Damsels in Distress (Stillman, 2011): Various venues throughout London from Friday April 27.
No apologies for suggesting a trip to see a new film as widely anticipated as this one. In the run-up to the release of Whit Stillman's first movie for 13 years there have been a number of excellent articles welcoming back this distinctive film maker. I especially enjoyed this feature by Michael Newton in the Guardian and this by Richard Brody in the New Yorker. Enjoy. This is the release I have most looked forward to so far in 2012.
'Missing, believed defunct, writer-director Whit Stillman returns to the fray like an emissary from an older, gentler, more well-mannered America – a land that surely never existed outside of his own wistful imaginings. Damsels in Distress, his first feature since 1998's The Last Days of Disco, is an unabashed joy, a weightless soap bubble in the guise of a campus comedy. Don't draw too close. A single breath might make it pop.
Stillman's tale comes to us in blushing, hyper-real colours, disporting itself at length around the Arcadian splendour of fictitious Seven Oaks University, where the students mislay their morals amid the Greek Revival architecture. Happily help is at hand in the form of Violet (deliciously played by Greta Gerwig), the wide-eyed queen of the Samaritan set. Violet establishes the "suicide prevention centre", dispenses free donuts and tap-dance lessons and earnestly lobbies for the preservation of the frat-houses on the basis that its boorish members are "morons" and therefore "handicapped". And yet Violet, like everyone else in her orbit, is prone to the odd misstep and tumble. She confuses intrigue with charity and is halfway in love with the boys that she helps. "He's lying," she remarks of one feckless Lothario. "I find that very attractive."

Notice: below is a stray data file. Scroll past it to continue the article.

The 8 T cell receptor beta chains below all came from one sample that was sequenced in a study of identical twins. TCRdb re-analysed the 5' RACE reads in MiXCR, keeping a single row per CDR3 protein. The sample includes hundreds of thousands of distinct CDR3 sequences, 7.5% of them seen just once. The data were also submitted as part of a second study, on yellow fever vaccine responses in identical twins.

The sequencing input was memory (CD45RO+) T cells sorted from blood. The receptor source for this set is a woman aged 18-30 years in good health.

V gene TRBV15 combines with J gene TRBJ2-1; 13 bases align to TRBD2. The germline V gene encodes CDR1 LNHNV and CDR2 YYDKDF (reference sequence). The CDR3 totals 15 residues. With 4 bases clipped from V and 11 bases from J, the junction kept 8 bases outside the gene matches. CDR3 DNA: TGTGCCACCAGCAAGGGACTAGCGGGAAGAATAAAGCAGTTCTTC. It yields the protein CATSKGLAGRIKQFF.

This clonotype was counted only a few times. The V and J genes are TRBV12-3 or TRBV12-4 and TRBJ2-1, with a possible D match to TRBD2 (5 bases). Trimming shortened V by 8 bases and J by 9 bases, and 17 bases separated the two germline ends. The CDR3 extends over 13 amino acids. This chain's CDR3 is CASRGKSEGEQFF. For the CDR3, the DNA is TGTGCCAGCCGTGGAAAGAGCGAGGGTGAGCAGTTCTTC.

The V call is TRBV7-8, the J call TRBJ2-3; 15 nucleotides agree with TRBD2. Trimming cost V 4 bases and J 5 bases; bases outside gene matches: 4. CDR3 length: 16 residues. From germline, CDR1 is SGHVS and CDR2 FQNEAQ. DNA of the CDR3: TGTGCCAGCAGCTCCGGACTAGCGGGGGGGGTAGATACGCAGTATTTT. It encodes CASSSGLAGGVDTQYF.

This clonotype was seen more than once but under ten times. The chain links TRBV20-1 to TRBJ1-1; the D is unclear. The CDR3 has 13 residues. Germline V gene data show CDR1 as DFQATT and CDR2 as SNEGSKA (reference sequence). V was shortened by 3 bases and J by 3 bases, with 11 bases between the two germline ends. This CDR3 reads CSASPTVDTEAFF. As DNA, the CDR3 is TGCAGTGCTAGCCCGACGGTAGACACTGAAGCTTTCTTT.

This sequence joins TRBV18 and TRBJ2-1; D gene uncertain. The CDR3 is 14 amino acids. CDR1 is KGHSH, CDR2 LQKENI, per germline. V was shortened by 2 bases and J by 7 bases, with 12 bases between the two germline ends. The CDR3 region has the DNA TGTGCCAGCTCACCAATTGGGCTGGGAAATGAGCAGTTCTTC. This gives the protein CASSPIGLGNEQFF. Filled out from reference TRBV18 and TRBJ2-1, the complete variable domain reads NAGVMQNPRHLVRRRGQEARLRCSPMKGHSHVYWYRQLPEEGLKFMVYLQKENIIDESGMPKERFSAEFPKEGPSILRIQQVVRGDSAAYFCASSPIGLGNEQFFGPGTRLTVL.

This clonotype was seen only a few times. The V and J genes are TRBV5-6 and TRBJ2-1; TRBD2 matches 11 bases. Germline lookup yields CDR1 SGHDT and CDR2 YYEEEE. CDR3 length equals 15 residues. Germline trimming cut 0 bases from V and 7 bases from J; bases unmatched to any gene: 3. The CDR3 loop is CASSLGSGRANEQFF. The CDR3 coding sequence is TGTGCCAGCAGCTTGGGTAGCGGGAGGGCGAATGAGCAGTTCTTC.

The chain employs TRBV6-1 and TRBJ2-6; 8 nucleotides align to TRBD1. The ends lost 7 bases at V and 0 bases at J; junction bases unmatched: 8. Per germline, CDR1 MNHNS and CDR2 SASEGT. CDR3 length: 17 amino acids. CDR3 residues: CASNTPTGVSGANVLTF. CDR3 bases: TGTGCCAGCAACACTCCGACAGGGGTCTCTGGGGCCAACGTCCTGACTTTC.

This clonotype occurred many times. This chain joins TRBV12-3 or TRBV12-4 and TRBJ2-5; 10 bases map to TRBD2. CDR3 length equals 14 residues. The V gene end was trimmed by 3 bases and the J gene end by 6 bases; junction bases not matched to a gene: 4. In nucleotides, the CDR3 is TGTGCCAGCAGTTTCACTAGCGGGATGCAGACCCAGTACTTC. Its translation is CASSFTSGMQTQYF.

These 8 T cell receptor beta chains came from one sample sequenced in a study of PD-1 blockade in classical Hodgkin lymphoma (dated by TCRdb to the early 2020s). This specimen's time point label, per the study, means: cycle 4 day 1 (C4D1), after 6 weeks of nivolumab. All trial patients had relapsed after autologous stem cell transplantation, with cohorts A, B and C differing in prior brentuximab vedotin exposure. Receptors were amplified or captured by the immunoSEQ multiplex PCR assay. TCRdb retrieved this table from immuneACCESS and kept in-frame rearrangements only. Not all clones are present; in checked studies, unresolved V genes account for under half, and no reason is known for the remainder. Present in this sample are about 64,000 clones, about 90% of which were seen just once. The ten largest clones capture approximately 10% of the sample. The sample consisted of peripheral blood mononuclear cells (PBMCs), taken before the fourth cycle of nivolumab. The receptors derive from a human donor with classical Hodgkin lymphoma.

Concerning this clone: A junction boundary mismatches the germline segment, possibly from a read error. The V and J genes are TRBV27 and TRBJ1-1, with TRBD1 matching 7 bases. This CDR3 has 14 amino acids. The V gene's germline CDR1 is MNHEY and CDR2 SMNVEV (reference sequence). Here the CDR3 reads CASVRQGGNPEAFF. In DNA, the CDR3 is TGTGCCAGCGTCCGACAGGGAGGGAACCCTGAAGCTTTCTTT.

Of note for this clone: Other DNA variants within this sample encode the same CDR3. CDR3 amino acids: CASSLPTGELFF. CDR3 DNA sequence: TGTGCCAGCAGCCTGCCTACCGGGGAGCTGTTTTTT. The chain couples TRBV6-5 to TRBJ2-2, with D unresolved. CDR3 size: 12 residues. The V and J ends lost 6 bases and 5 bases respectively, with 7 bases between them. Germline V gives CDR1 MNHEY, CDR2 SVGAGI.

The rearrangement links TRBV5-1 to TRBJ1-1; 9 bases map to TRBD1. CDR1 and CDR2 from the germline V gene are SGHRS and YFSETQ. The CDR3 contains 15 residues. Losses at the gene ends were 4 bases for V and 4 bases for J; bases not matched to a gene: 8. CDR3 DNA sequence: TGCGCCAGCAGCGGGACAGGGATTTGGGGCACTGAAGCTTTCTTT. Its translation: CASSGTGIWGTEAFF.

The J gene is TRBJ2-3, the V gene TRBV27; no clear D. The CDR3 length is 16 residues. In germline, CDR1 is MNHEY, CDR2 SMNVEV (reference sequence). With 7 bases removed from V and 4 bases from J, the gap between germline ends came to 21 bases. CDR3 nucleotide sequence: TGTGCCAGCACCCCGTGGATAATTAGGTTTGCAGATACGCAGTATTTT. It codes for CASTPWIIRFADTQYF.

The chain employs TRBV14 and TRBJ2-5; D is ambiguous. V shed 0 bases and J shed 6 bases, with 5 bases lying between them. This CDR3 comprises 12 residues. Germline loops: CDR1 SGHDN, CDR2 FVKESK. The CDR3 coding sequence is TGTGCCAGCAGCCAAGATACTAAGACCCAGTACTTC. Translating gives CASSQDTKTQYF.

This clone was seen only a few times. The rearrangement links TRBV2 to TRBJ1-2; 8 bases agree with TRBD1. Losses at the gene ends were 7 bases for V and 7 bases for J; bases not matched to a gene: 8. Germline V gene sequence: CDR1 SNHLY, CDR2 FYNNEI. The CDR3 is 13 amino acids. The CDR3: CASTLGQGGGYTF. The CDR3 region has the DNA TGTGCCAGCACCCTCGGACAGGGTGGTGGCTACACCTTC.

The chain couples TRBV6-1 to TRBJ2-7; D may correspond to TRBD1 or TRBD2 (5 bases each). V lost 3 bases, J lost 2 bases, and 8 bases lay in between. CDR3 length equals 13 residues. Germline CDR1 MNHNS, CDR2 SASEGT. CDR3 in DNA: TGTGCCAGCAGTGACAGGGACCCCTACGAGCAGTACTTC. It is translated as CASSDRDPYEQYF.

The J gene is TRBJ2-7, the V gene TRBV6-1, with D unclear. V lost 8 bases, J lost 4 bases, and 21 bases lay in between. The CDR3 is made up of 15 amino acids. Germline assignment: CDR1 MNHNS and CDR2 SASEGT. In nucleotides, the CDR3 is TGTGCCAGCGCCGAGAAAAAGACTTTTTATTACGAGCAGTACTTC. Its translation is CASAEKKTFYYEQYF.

If it's possible for a picture to be at once ideal and imperfect, then Damsels fits the bill. The script meanders from pillar to post. The focus, at times, turns milky and indistinct. No doubt a more ruthless, profit-driven film-maker would have tightened the bolts and press harder on the accelerator. And yet this would have risked destroying the tale's peculiarly airy, buoyant magic. Nobody creates characters as wonderfully wonky as Stillman's: these star-crossed, hopelessly articulate Corinthians have a habit of confounding even themselves. The director keeps them in a holding pattern, testing our patience, pushing us to the brink of exasperation, before pairing them off with a lordly, casual elegance in the final few moments. He leaves them dancing jubilantly over the closing credits, lost in the moment, in harmony at last.' Xan Brooks
Here is the trailer.